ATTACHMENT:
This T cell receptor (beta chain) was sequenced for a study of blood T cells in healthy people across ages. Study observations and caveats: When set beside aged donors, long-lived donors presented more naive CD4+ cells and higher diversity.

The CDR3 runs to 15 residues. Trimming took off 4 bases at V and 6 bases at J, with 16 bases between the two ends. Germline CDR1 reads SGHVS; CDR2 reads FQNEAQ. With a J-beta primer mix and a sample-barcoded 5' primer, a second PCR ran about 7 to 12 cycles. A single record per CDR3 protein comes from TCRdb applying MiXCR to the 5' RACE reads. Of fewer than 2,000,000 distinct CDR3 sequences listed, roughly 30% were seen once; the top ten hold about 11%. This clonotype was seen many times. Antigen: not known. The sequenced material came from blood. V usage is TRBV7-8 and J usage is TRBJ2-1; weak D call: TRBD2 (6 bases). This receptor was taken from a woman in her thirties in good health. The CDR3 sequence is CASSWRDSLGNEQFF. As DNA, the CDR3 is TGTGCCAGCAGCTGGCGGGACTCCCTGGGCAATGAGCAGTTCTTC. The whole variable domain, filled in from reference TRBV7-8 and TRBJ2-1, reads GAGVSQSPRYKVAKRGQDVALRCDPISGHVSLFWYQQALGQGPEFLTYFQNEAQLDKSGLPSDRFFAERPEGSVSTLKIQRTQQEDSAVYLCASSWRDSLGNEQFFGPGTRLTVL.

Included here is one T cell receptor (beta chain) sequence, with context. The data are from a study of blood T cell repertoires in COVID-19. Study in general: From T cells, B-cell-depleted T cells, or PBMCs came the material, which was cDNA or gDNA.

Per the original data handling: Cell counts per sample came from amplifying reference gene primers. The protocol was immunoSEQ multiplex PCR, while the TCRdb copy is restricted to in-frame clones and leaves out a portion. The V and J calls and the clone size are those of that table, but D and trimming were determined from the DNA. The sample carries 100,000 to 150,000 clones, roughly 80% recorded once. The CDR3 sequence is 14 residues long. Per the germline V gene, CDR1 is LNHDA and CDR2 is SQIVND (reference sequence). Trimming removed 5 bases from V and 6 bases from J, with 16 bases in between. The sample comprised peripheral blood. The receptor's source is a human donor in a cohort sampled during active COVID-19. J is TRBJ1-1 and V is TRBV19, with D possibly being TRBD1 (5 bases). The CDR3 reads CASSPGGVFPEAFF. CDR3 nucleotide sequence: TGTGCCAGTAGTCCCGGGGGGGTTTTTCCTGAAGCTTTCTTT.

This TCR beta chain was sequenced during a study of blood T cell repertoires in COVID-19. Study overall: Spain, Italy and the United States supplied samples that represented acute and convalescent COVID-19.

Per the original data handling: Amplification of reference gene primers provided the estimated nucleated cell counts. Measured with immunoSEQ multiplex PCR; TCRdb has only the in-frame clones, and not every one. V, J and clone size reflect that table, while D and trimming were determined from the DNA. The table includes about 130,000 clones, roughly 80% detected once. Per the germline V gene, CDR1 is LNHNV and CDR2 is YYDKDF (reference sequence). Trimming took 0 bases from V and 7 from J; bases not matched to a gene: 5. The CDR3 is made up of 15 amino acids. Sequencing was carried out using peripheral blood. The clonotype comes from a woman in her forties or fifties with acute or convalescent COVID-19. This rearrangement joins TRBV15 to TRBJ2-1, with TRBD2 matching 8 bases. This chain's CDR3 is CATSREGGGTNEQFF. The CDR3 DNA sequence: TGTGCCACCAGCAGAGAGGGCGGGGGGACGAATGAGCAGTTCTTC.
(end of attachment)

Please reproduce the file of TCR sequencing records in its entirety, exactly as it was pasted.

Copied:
This T cell receptor (beta chain) was sequenced for a study of blood T cells in healthy people across ages. Study observations and caveats: When set beside aged donors, long-lived donors presented more naive CD4+ cells and higher diversity.

The CDR3 runs to 15 residues. Trimming took off 4 bases at V and 6 bases at J, with 16 bases between the two ends. Germline CDR1 reads SGHVS; CDR2 reads FQNEAQ. With a J-beta primer mix and a sample-barcoded 5' primer, a second PCR ran about 7 to 12 cycles. A single record per CDR3 protein comes from TCRdb applying MiXCR to the 5' RACE reads. Of fewer than 2,000,000 distinct CDR3 sequences listed, roughly 30% were seen once; the top ten hold about 11%. This clonotype was seen many times. Antigen: not known. The sequenced material came from blood. V usage is TRBV7-8 and J usage is TRBJ2-1; weak D call: TRBD2 (6 bases). This receptor was taken from a woman in her thirties in good health. The CDR3 sequence is CASSWRDSLGNEQFF. As DNA, the CDR3 is TGTGCCAGCAGCTGGCGGGACTCCCTGGGCAATGAGCAGTTCTTC. The whole variable domain, filled in from reference TRBV7-8 and TRBJ2-1, reads GAGVSQSPRYKVAKRGQDVALRCDPISGHVSLFWYQQALGQGPEFLTYFQNEAQLDKSGLPSDRFFAERPEGSVSTLKIQRTQQEDSAVYLCASSWRDSLGNEQFFGPGTRLTVL.

Included here is one T cell receptor (beta chain) sequence, with context. The data are from a study of blood T cell repertoires in COVID-19. Study in general: From T cells, B-cell-depleted T cells, or PBMCs came the material, which was cDNA or gDNA.

Per the original data handling: Cell counts per sample came from amplifying reference gene primers. The protocol was immunoSEQ multiplex PCR, while the TCRdb copy is restricted to in-frame clones and leaves out a portion. The V and J calls and the clone size are those of that table, but D and trimming were determined from the DNA. The sample carries 100,000 to 150,000 clones, roughly 80% recorded once. The CDR3 sequence is 14 residues long. Per the germline V gene, CDR1 is LNHDA and CDR2 is SQIVND (reference sequence). Trimming removed 5 bases from V and 6 bases from J, with 16 bases in between. The sample comprised peripheral blood. The receptor's source is a human donor in a cohort sampled during active COVID-19. J is TRBJ1-1 and V is TRBV19, with D possibly being TRBD1 (5 bases). The CDR3 reads CASSPGGVFPEAFF. CDR3 nucleotide sequence: TGTGCCAGTAGTCCCGGGGGGGTTTTTCCTGAAGCTTTCTTT.

This TCR beta chain was sequenced during a study of blood T cell repertoires in COVID-19. Study overall: Spain, Italy and the United States supplied samples that represented acute and convalescent COVID-19.

Per the original data handling: Amplification of reference gene primers provided the estimated nucleated cell counts. Measured with immunoSEQ multiplex PCR; TCRdb has only the in-frame clones, and not every one. V, J and clone size reflect that table, while D and trimming were determined from the DNA. The table includes about 130,000 clones, roughly 80% detected once. Per the germline V gene, CDR1 is LNHNV and CDR2 is YYDKDF (reference sequence). Trimming took 0 bases from V and 7 from J; bases not matched to a gene: 5. The CDR3 is made up of 15 amino acids. Sequencing was carried out using peripheral blood. The clonotype comes from a woman in her forties or fifties with acute or convalescent COVID-19. This rearrangement joins TRBV15 to TRBJ2-1, with TRBD2 matching 8 bases. This chain's CDR3 is CATSREGGGTNEQFF. The CDR3 DNA sequence: TGTGCCACCAGCAGAGAGGGCGGGGGGACGAATGAGCAGTTCTTC.